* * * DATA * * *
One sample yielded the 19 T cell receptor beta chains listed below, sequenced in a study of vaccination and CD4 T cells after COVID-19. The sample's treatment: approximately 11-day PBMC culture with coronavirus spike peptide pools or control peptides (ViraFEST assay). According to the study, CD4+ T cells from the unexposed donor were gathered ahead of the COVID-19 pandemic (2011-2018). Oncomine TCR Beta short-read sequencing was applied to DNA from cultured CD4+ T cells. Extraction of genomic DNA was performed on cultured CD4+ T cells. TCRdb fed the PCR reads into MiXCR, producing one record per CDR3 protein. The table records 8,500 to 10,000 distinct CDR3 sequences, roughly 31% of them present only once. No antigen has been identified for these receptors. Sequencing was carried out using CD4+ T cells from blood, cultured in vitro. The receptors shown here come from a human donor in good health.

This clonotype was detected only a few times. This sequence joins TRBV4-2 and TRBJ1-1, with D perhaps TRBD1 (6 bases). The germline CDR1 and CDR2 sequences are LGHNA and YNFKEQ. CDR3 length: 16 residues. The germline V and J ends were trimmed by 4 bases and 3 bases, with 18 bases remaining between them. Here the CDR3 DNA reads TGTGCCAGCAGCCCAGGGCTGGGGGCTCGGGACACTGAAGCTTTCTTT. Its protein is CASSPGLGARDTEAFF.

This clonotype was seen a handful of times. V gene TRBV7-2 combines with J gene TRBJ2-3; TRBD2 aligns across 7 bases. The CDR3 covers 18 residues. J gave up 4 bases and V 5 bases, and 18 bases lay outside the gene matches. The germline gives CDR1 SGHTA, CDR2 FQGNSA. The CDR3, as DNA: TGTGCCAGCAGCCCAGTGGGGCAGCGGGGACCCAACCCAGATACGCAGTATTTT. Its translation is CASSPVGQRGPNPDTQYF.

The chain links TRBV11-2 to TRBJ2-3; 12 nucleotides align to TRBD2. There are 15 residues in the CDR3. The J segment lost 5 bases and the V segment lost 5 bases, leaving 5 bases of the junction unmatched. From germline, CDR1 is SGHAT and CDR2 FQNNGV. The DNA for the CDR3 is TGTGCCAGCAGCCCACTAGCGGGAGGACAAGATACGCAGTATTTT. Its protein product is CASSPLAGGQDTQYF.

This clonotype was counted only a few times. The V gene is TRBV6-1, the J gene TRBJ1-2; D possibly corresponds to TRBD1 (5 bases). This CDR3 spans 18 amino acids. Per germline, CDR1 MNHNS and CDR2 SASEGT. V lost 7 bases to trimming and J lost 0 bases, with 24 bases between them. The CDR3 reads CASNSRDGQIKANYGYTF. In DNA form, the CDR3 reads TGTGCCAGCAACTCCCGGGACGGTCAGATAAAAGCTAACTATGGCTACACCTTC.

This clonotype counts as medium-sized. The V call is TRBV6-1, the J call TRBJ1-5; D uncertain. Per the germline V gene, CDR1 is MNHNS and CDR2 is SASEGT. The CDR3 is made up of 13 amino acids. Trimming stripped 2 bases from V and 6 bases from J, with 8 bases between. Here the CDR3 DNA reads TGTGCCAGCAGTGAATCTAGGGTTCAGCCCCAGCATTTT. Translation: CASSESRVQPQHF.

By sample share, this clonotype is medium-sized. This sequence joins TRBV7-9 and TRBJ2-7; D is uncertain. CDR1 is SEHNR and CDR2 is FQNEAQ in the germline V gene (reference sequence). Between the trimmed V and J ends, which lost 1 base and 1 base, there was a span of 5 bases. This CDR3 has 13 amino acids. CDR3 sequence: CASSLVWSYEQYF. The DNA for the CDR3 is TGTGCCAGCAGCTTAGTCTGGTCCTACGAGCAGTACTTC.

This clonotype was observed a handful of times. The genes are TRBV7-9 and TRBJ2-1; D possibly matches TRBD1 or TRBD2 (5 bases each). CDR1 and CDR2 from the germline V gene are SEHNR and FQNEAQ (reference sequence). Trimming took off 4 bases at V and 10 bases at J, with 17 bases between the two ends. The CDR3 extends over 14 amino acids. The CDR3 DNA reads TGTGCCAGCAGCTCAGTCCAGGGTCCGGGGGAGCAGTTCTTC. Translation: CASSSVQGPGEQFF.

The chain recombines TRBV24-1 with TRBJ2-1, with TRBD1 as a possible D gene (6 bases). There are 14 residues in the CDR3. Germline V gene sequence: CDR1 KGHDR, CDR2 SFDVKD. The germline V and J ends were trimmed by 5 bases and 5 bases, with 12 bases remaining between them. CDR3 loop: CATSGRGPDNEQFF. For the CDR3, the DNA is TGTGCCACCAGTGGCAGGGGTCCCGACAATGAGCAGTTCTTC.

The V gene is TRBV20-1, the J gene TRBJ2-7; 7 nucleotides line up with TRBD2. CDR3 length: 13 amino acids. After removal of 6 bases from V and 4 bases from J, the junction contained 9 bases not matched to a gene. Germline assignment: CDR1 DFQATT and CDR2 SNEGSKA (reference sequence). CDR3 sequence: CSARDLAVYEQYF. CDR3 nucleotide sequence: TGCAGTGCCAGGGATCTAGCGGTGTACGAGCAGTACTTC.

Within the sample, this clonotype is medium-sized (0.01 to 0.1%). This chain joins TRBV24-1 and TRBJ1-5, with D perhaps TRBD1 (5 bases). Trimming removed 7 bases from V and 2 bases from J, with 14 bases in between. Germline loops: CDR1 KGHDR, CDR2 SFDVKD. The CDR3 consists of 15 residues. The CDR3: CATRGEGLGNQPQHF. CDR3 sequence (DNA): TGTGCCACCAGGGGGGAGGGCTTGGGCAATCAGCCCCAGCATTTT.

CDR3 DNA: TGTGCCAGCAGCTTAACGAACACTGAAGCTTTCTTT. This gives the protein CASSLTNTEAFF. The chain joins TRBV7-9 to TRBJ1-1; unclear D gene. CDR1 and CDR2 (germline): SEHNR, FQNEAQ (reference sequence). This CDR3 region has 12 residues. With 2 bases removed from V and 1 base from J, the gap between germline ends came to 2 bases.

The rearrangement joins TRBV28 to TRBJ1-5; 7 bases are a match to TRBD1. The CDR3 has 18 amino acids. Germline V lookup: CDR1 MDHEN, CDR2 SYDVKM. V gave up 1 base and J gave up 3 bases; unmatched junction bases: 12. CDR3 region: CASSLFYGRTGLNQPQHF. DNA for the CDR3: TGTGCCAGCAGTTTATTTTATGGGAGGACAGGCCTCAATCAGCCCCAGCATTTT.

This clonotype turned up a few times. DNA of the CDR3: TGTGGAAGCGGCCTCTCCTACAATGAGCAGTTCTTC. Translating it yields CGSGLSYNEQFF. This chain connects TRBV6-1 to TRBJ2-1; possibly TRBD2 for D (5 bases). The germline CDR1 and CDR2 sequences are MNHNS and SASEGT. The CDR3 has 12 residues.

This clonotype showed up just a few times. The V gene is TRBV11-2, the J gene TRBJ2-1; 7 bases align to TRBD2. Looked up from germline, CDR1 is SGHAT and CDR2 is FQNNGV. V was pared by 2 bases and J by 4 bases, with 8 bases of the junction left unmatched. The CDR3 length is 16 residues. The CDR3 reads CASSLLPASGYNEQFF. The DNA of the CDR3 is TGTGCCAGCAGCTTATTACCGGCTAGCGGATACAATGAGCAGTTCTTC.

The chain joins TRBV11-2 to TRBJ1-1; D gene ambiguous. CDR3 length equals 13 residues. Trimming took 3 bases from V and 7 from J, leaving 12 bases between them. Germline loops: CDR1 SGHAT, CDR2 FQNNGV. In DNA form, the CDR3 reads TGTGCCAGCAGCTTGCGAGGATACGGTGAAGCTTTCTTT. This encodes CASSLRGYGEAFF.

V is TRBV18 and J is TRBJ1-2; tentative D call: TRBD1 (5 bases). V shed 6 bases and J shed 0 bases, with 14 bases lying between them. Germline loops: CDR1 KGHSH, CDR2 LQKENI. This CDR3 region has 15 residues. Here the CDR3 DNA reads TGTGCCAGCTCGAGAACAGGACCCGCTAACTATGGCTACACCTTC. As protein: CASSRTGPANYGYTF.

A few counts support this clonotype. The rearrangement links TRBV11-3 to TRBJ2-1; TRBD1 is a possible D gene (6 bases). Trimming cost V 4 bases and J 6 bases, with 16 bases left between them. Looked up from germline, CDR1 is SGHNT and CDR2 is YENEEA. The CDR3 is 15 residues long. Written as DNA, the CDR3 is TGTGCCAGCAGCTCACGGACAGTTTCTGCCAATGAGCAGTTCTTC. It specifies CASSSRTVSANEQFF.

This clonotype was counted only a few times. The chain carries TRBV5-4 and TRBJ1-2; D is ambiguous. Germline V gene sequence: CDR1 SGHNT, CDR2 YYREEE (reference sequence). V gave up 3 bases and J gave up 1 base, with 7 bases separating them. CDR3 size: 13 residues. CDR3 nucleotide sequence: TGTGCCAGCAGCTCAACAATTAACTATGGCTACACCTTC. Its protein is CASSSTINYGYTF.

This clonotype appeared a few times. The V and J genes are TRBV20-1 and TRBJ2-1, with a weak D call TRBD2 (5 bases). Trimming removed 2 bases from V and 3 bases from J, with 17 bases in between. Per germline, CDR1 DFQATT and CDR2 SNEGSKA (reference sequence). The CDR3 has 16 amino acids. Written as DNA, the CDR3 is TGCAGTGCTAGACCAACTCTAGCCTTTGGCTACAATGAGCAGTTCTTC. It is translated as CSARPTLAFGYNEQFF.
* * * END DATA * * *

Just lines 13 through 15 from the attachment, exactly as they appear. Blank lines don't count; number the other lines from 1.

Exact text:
The rearrangement joins TRBV28 to TRBJ1-5; 7 bases are a match to TRBD1. The CDR3 has 18 amino acids. Germline V lookup: CDR1 MDHEN, CDR2 SYDVKM. V gave up 1 base and J gave up 3 bases; unmatched junction bases: 12. CDR3 region: CASSLFYGRTGLNQPQHF. DNA for the CDR3: TGTGCCAGCAGTTTATTTTATGGGAGGACAGGCCTCAATCAGCCCCAGCATTTT.

This clonotype turned up a few times. DNA of the CDR3: TGTGGAAGCGGCCTCTCCTACAATGAGCAGTTCTTC. Translating it yields CGSGLSYNEQFF. This chain connects TRBV6-1 to TRBJ2-1; possibly TRBD2 for D (5 bases). The germline CDR1 and CDR2 sequences are MNHNS and SASEGT. The CDR3 has 12 residues.

This clonotype showed up just a few times. The V gene is TRBV11-2, the J gene TRBJ2-1; 7 bases align to TRBD2. Looked up from germline, CDR1 is SGHAT and CDR2 is FQNNGV. V was pared by 2 bases and J by 4 bases, with 8 bases of the junction left unmatched. The CDR3 length is 16 residues. The CDR3 reads CASSLLPASGYNEQFF. The DNA of the CDR3 is TGTGCCAGCAGCTTATTACCGGCTAGCGGATACAATGAGCAGTTCTTC.